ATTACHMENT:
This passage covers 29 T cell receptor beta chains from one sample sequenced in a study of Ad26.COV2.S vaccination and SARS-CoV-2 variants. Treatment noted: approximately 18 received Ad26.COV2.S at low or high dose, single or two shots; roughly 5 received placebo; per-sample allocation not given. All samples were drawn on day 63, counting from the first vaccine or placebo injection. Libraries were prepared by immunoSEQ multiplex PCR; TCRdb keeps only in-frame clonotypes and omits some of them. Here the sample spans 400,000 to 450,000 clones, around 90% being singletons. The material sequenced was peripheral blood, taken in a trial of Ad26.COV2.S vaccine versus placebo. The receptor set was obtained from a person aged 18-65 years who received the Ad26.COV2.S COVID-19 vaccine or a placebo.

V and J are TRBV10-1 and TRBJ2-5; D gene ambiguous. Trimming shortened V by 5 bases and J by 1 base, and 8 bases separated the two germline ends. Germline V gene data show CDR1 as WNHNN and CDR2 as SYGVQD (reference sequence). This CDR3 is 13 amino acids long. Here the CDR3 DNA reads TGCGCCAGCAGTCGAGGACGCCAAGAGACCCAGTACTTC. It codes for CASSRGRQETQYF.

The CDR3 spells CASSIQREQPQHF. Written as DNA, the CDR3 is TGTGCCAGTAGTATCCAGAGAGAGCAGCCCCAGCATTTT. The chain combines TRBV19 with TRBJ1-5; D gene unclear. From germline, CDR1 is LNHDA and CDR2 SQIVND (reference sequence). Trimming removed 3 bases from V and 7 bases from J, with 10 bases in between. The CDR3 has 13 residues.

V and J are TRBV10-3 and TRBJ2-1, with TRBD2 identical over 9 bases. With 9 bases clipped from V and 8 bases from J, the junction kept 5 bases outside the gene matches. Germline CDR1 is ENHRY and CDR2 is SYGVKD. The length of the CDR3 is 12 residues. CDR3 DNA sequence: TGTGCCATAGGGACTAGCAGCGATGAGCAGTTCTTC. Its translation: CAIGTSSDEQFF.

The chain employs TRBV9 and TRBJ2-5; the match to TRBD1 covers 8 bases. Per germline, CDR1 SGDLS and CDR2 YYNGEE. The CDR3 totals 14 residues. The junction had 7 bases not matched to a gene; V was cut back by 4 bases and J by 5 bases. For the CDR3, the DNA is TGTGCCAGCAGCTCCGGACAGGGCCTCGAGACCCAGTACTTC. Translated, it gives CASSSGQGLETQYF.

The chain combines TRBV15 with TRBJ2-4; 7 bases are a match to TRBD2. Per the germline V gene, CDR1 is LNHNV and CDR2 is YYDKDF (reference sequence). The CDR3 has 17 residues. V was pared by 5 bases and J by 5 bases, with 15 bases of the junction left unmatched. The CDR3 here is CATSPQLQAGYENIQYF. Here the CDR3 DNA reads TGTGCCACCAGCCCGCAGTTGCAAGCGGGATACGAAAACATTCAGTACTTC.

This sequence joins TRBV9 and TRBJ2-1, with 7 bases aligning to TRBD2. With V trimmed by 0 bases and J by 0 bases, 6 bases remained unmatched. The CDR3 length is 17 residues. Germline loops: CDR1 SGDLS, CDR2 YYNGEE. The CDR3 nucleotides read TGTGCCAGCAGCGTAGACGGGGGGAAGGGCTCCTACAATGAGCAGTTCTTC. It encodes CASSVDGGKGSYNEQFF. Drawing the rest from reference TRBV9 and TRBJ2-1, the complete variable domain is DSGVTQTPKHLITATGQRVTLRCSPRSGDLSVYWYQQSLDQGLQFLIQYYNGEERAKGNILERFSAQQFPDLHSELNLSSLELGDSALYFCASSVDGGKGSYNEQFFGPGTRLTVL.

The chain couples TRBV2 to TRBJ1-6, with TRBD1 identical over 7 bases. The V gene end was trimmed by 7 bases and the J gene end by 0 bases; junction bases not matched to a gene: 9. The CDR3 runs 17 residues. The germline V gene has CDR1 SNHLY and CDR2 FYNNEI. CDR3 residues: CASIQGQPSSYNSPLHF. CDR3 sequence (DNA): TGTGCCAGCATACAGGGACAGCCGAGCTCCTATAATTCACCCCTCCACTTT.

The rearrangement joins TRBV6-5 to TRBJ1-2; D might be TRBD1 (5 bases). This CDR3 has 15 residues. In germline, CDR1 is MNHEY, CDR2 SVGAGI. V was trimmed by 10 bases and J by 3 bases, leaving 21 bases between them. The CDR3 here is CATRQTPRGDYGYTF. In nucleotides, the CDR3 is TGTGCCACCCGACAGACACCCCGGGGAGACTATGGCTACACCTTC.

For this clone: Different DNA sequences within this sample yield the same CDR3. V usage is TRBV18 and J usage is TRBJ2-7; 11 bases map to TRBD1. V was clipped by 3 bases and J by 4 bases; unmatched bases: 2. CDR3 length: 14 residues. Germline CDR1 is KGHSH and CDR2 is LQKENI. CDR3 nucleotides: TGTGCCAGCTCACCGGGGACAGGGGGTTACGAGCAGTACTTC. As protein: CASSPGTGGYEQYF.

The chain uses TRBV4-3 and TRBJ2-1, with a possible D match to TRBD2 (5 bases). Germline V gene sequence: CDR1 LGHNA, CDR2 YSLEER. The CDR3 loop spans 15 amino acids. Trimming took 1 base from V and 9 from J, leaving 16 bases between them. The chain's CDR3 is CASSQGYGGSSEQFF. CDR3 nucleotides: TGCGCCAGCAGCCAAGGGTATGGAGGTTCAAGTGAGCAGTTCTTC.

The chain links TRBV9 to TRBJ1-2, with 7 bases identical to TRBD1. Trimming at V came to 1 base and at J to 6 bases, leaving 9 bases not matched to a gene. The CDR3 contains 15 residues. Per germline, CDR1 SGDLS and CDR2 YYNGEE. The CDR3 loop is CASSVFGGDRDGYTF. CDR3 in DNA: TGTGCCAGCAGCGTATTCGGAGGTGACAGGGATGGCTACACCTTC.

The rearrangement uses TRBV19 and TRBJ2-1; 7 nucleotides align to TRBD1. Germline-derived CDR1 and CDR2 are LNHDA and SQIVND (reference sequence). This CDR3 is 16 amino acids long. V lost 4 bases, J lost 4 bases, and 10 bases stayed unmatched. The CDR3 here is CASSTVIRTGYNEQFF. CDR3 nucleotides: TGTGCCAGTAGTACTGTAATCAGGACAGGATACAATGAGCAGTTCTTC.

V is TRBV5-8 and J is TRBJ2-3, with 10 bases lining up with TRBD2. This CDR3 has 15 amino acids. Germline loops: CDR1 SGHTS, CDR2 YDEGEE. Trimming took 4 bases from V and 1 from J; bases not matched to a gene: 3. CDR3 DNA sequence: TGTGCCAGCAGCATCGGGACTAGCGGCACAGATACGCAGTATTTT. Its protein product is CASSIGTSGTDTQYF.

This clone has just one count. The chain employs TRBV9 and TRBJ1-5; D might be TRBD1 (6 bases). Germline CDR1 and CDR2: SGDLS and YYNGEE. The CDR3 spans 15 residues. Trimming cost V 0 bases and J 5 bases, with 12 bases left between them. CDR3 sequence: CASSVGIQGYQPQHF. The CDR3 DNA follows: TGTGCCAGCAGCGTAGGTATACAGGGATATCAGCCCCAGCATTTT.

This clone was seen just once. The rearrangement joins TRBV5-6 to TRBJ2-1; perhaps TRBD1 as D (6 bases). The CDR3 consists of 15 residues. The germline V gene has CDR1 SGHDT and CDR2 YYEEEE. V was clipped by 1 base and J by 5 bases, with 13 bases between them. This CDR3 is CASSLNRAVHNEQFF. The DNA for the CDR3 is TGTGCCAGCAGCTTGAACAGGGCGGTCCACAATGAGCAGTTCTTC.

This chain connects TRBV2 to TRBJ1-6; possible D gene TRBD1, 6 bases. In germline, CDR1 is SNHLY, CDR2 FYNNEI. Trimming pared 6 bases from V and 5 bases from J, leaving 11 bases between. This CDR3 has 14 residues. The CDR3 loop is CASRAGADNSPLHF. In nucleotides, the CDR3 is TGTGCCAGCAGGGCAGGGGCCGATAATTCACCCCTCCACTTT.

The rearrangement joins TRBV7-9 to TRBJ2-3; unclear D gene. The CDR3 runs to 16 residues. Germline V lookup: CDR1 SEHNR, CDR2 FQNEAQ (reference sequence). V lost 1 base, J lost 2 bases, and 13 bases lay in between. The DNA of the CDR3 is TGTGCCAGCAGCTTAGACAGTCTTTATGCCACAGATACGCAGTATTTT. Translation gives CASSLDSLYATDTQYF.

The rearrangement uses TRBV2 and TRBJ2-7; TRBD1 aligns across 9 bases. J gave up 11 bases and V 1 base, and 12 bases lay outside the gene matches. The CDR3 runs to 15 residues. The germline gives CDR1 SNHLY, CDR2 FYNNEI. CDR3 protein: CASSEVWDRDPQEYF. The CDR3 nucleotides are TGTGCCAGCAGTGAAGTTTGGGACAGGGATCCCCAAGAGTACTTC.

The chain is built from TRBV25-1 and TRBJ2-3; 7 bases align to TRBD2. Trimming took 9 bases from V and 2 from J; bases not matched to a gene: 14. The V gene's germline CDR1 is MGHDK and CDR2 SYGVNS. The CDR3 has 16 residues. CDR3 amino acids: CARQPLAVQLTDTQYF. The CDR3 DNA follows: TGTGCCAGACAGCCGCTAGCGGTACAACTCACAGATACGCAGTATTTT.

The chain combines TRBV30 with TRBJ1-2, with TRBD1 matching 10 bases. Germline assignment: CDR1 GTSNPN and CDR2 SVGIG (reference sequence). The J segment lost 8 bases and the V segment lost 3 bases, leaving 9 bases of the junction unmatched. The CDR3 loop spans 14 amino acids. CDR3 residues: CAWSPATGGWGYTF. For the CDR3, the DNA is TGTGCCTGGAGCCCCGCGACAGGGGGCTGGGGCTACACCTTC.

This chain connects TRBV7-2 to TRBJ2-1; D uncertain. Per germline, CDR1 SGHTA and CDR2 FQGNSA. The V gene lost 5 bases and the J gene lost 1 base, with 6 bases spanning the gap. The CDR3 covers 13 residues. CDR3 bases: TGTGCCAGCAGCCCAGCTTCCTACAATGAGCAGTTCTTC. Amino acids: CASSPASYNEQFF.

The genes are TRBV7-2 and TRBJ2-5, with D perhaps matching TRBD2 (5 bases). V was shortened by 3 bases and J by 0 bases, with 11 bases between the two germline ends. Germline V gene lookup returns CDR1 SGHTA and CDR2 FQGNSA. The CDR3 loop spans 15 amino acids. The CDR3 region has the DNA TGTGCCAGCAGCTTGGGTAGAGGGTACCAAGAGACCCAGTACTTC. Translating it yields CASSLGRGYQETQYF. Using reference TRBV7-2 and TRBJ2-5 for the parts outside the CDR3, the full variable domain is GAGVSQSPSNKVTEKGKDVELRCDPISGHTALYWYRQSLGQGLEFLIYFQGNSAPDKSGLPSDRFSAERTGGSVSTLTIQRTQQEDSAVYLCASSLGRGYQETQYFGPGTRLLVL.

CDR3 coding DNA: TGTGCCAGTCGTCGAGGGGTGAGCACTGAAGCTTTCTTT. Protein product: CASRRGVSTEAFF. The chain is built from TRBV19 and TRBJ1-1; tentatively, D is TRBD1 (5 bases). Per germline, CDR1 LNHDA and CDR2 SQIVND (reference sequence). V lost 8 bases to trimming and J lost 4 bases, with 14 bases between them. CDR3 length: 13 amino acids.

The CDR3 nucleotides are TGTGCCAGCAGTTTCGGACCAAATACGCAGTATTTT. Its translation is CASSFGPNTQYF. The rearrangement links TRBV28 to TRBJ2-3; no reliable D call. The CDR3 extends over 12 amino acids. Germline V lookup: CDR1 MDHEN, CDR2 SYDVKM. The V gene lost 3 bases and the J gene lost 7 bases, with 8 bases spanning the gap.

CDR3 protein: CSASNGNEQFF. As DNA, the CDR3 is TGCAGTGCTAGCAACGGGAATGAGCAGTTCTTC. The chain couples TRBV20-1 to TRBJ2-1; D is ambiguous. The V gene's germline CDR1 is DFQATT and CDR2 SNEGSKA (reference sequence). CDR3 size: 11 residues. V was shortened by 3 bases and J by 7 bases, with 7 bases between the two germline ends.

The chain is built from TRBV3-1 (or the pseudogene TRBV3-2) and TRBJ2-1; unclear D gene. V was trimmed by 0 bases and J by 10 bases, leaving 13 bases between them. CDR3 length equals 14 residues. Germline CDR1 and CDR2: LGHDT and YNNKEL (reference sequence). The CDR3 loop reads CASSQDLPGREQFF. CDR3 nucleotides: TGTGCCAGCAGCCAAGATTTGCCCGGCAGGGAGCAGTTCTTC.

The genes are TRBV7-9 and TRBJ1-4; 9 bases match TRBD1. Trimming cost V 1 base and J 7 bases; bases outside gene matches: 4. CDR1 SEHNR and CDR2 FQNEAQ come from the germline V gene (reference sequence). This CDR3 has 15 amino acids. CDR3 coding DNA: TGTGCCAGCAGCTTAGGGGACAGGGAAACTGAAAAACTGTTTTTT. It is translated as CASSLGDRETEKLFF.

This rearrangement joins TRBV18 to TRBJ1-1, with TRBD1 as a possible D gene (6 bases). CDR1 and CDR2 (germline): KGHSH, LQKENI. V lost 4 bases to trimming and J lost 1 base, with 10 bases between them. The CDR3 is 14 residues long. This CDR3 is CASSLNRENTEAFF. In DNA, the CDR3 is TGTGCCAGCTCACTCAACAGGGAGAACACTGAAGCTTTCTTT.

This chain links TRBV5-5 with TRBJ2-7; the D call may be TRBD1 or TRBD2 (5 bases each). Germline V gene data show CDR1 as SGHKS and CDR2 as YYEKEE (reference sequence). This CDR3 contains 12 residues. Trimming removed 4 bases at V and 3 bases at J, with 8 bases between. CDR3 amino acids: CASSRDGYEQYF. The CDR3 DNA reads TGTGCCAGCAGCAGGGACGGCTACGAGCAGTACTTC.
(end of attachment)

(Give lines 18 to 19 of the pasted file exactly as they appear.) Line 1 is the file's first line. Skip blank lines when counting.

The rearrangement joins TRBV7-9 to TRBJ2-3; unclear D gene. The CDR3 runs to 16 residues. Germline V lookup: CDR1 SEHNR, CDR2 FQNEAQ (reference sequence). V lost 1 base, J lost 2 bases, and 13 bases lay in between. The DNA of the CDR3 is TGTGCCAGCAGCTTAGACAGTCTTTATGCCACAGATACGCAGTATTTT. Translation gives CASSLDSLYATDTQYF.

The rearrangement uses TRBV2 and TRBJ2-7; TRBD1 aligns across 9 bases. J gave up 11 bases and V 1 base, and 12 bases lay outside the gene matches. The CDR3 runs to 15 residues. The germline gives CDR1 SNHLY, CDR2 FYNNEI. CDR3 protein: CASSEVWDRDPQEYF. The CDR3 nucleotides are TGTGCCAGCAGTGAAGTTTGGGACAGGGATCCCCAAGAGTACTTC.